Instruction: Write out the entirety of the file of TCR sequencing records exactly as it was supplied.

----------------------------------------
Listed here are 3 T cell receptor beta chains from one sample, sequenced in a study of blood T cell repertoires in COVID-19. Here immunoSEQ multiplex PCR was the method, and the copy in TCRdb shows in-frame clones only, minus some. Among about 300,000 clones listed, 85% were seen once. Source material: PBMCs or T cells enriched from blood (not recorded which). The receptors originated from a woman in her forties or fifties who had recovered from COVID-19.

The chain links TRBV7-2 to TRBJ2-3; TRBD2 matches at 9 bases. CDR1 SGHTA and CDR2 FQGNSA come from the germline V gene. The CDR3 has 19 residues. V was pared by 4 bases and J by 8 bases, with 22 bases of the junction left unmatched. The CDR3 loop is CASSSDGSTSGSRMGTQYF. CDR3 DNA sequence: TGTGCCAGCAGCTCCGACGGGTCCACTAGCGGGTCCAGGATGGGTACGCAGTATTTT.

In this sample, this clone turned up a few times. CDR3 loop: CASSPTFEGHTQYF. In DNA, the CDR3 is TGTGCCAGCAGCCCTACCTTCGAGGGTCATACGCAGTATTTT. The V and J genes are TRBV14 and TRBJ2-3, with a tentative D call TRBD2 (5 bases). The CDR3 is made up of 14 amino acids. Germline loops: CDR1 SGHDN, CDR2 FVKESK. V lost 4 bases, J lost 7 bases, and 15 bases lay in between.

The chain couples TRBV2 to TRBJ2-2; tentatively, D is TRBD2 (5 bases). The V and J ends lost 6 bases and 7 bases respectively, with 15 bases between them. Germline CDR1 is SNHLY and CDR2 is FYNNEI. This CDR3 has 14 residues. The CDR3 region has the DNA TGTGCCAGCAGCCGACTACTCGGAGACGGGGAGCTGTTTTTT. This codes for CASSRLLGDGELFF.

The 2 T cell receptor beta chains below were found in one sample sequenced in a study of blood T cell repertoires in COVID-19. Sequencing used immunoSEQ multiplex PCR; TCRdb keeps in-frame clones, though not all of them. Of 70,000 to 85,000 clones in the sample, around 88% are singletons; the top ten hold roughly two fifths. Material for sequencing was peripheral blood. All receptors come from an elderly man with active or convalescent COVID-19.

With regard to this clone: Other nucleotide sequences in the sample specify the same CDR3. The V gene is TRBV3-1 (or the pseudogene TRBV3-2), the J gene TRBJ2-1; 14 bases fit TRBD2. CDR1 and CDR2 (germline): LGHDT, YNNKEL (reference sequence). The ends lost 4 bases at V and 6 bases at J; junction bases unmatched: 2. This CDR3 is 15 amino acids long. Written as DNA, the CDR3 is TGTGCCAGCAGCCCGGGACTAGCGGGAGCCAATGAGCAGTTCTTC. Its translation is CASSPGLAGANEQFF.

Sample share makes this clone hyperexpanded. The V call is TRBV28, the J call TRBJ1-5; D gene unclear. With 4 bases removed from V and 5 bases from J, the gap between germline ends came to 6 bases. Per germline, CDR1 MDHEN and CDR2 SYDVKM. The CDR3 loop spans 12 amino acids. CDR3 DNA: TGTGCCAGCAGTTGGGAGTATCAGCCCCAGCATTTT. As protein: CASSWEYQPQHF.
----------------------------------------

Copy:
Listed here are 3 T cell receptor beta chains from one sample, sequenced in a study of blood T cell repertoires in COVID-19. Here immunoSEQ multiplex PCR was the method, and the copy in TCRdb shows in-frame clones only, minus some. Among about 300,000 clones listed, 85% were seen once. Source material: PBMCs or T cells enriched from blood (not recorded which). The receptors originated from a woman in her forties or fifties who had recovered from COVID-19.

The chain links TRBV7-2 to TRBJ2-3; TRBD2 matches at 9 bases. CDR1 SGHTA and CDR2 FQGNSA come from the germline V gene. The CDR3 has 19 residues. V was pared by 4 bases and J by 8 bases, with 22 bases of the junction left unmatched. The CDR3 loop is CASSSDGSTSGSRMGTQYF. CDR3 DNA sequence: TGTGCCAGCAGCTCCGACGGGTCCACTAGCGGGTCCAGGATGGGTACGCAGTATTTT.

In this sample, this clone turned up a few times. CDR3 loop: CASSPTFEGHTQYF. In DNA, the CDR3 is TGTGCCAGCAGCCCTACCTTCGAGGGTCATACGCAGTATTTT. The V and J genes are TRBV14 and TRBJ2-3, with a tentative D call TRBD2 (5 bases). The CDR3 is made up of 14 amino acids. Germline loops: CDR1 SGHDN, CDR2 FVKESK. V lost 4 bases, J lost 7 bases, and 15 bases lay in between.

The chain couples TRBV2 to TRBJ2-2; tentatively, D is TRBD2 (5 bases). The V and J ends lost 6 bases and 7 bases respectively, with 15 bases between them. Germline CDR1 is SNHLY and CDR2 is FYNNEI. This CDR3 has 14 residues. The CDR3 region has the DNA TGTGCCAGCAGCCGACTACTCGGAGACGGGGAGCTGTTTTTT. This codes for CASSRLLGDGELFF.

The 2 T cell receptor beta chains below were found in one sample sequenced in a study of blood T cell repertoires in COVID-19. Sequencing used immunoSEQ multiplex PCR; TCRdb keeps in-frame clones, though not all of them. Of 70,000 to 85,000 clones in the sample, around 88% are singletons; the top ten hold roughly two fifths. Material for sequencing was peripheral blood. All receptors come from an elderly man with active or convalescent COVID-19.

With regard to this clone: Other nucleotide sequences in the sample specify the same CDR3. The V gene is TRBV3-1 (or the pseudogene TRBV3-2), the J gene TRBJ2-1; 14 bases fit TRBD2. CDR1 and CDR2 (germline): LGHDT, YNNKEL (reference sequence). The ends lost 4 bases at V and 6 bases at J; junction bases unmatched: 2. This CDR3 is 15 amino acids long. Written as DNA, the CDR3 is TGTGCCAGCAGCCCGGGACTAGCGGGAGCCAATGAGCAGTTCTTC. Its translation is CASSPGLAGANEQFF.

Sample share makes this clone hyperexpanded. The V call is TRBV28, the J call TRBJ1-5; D gene unclear. With 4 bases removed from V and 5 bases from J, the gap between germline ends came to 6 bases. Per germline, CDR1 MDHEN and CDR2 SYDVKM. The CDR3 loop spans 12 amino acids. CDR3 DNA: TGTGCCAGCAGTTGGGAGTATCAGCCCCAGCATTTT. As protein: CASSWEYQPQHF.